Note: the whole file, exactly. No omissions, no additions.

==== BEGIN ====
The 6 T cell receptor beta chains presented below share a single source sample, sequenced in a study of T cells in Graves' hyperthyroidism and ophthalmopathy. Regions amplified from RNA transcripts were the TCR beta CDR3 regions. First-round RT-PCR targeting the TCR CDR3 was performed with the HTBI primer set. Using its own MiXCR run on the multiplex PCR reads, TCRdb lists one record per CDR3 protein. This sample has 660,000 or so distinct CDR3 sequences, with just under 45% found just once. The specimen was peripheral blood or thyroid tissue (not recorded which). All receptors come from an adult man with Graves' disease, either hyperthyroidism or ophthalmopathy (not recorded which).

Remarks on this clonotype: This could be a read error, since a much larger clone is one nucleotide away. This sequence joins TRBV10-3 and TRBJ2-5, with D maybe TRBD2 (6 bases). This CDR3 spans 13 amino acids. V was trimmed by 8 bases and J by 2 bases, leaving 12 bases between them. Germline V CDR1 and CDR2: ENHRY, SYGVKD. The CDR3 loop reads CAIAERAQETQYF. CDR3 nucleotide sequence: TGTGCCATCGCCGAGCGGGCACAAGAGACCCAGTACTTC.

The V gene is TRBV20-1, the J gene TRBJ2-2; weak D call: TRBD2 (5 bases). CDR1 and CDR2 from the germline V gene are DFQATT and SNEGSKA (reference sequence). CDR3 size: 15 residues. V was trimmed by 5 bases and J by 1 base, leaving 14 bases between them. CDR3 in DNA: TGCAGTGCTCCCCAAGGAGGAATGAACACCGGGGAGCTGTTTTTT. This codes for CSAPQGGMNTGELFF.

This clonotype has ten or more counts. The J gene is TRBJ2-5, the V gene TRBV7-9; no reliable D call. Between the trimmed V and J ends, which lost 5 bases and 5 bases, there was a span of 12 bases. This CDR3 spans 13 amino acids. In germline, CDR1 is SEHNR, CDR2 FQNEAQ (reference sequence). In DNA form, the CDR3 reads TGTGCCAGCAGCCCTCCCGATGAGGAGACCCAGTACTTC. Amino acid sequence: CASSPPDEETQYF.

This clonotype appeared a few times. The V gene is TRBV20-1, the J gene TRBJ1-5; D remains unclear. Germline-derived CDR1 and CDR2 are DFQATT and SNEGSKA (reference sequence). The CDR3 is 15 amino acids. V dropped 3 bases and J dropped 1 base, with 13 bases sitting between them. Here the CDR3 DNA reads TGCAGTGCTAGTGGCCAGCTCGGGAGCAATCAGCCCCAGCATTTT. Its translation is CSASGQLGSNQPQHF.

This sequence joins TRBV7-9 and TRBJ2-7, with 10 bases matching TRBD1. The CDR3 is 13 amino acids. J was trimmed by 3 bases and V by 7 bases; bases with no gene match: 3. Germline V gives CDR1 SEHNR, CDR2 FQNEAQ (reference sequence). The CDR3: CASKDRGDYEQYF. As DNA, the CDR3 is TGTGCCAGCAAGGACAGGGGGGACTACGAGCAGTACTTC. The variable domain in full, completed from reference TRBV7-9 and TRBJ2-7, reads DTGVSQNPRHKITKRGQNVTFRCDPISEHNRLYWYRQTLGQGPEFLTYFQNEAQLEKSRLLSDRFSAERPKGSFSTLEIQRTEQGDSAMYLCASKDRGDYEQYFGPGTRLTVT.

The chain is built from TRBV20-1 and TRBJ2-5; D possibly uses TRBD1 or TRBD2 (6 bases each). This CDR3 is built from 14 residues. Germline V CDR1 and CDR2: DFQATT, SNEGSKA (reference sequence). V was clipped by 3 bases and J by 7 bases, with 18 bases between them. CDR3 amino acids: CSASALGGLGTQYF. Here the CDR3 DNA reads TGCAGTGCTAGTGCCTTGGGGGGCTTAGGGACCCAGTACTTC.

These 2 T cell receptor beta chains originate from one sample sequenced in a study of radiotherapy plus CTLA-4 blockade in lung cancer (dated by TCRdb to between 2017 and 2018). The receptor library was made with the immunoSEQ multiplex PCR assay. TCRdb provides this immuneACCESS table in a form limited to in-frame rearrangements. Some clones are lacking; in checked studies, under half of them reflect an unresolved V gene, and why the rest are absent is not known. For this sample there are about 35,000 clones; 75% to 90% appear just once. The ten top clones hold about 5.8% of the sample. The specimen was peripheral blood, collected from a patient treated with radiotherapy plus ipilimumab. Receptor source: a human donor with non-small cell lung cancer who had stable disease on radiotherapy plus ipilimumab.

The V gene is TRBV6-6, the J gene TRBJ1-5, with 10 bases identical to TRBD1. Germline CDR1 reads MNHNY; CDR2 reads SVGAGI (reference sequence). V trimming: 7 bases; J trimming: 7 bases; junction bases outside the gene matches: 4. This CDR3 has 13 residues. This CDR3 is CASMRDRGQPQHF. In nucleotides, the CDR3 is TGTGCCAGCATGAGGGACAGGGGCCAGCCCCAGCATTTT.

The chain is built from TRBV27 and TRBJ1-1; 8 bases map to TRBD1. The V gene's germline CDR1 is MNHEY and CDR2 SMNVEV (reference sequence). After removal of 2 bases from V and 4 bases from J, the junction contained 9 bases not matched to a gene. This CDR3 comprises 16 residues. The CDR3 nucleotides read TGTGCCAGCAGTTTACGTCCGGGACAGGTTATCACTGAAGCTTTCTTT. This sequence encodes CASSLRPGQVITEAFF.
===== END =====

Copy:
The 6 T cell receptor beta chains presented below share a single source sample, sequenced in a study of T cells in Graves' hyperthyroidism and ophthalmopathy. Regions amplified from RNA transcripts were the TCR beta CDR3 regions. First-round RT-PCR targeting the TCR CDR3 was performed with the HTBI primer set. Using its own MiXCR run on the multiplex PCR reads, TCRdb lists one record per CDR3 protein. This sample has 660,000 or so distinct CDR3 sequences, with just under 45% found just once. The specimen was peripheral blood or thyroid tissue (not recorded which). All receptors come from an adult man with Graves' disease, either hyperthyroidism or ophthalmopathy (not recorded which).

Remarks on this clonotype: This could be a read error, since a much larger clone is one nucleotide away. This sequence joins TRBV10-3 and TRBJ2-5, with D maybe TRBD2 (6 bases). This CDR3 spans 13 amino acids. V was trimmed by 8 bases and J by 2 bases, leaving 12 bases between them. Germline V CDR1 and CDR2: ENHRY, SYGVKD. The CDR3 loop reads CAIAERAQETQYF. CDR3 nucleotide sequence: TGTGCCATCGCCGAGCGGGCACAAGAGACCCAGTACTTC.

The V gene is TRBV20-1, the J gene TRBJ2-2; weak D call: TRBD2 (5 bases). CDR1 and CDR2 from the germline V gene are DFQATT and SNEGSKA (reference sequence). CDR3 size: 15 residues. V was trimmed by 5 bases and J by 1 base, leaving 14 bases between them. CDR3 in DNA: TGCAGTGCTCCCCAAGGAGGAATGAACACCGGGGAGCTGTTTTTT. This codes for CSAPQGGMNTGELFF.

This clonotype has ten or more counts. The J gene is TRBJ2-5, the V gene TRBV7-9; no reliable D call. Between the trimmed V and J ends, which lost 5 bases and 5 bases, there was a span of 12 bases. This CDR3 spans 13 amino acids. In germline, CDR1 is SEHNR, CDR2 FQNEAQ (reference sequence). In DNA form, the CDR3 reads TGTGCCAGCAGCCCTCCCGATGAGGAGACCCAGTACTTC. Amino acid sequence: CASSPPDEETQYF.

This clonotype appeared a few times. The V gene is TRBV20-1, the J gene TRBJ1-5; D remains unclear. Germline-derived CDR1 and CDR2 are DFQATT and SNEGSKA (reference sequence). The CDR3 is 15 amino acids. V dropped 3 bases and J dropped 1 base, with 13 bases sitting between them. Here the CDR3 DNA reads TGCAGTGCTAGTGGCCAGCTCGGGAGCAATCAGCCCCAGCATTTT. Its translation is CSASGQLGSNQPQHF.

This sequence joins TRBV7-9 and TRBJ2-7, with 10 bases matching TRBD1. The CDR3 is 13 amino acids. J was trimmed by 3 bases and V by 7 bases; bases with no gene match: 3. Germline V gives CDR1 SEHNR, CDR2 FQNEAQ (reference sequence). The CDR3: CASKDRGDYEQYF. As DNA, the CDR3 is TGTGCCAGCAAGGACAGGGGGGACTACGAGCAGTACTTC. The variable domain in full, completed from reference TRBV7-9 and TRBJ2-7, reads DTGVSQNPRHKITKRGQNVTFRCDPISEHNRLYWYRQTLGQGPEFLTYFQNEAQLEKSRLLSDRFSAERPKGSFSTLEIQRTEQGDSAMYLCASKDRGDYEQYFGPGTRLTVT.

The chain is built from TRBV20-1 and TRBJ2-5; D possibly uses TRBD1 or TRBD2 (6 bases each). This CDR3 is built from 14 residues. Germline V CDR1 and CDR2: DFQATT, SNEGSKA (reference sequence). V was clipped by 3 bases and J by 7 bases, with 18 bases between them. CDR3 amino acids: CSASALGGLGTQYF. Here the CDR3 DNA reads TGCAGTGCTAGTGCCTTGGGGGGCTTAGGGACCCAGTACTTC.

These 2 T cell receptor beta chains originate from one sample sequenced in a study of radiotherapy plus CTLA-4 blockade in lung cancer (dated by TCRdb to between 2017 and 2018). The receptor library was made with the immunoSEQ multiplex PCR assay. TCRdb provides this immuneACCESS table in a form limited to in-frame rearrangements. Some clones are lacking; in checked studies, under half of them reflect an unresolved V gene, and why the rest are absent is not known. For this sample there are about 35,000 clones; 75% to 90% appear just once. The ten top clones hold about 5.8% of the sample. The specimen was peripheral blood, collected from a patient treated with radiotherapy plus ipilimumab. Receptor source: a human donor with non-small cell lung cancer who had stable disease on radiotherapy plus ipilimumab.

The V gene is TRBV6-6, the J gene TRBJ1-5, with 10 bases identical to TRBD1. Germline CDR1 reads MNHNY; CDR2 reads SVGAGI (reference sequence). V trimming: 7 bases; J trimming: 7 bases; junction bases outside the gene matches: 4. This CDR3 has 13 residues. This CDR3 is CASMRDRGQPQHF. In nucleotides, the CDR3 is TGTGCCAGCATGAGGGACAGGGGCCAGCCCCAGCATTTT.

The chain is built from TRBV27 and TRBJ1-1; 8 bases map to TRBD1. The V gene's germline CDR1 is MNHEY and CDR2 SMNVEV (reference sequence). After removal of 2 bases from V and 4 bases from J, the junction contained 9 bases not matched to a gene. This CDR3 comprises 16 residues. The CDR3 nucleotides read TGTGCCAGCAGTTTACGTCCGGGACAGGTTATCACTGAAGCTTTCTTT. This sequence encodes CASSLRPGQVITEAFF.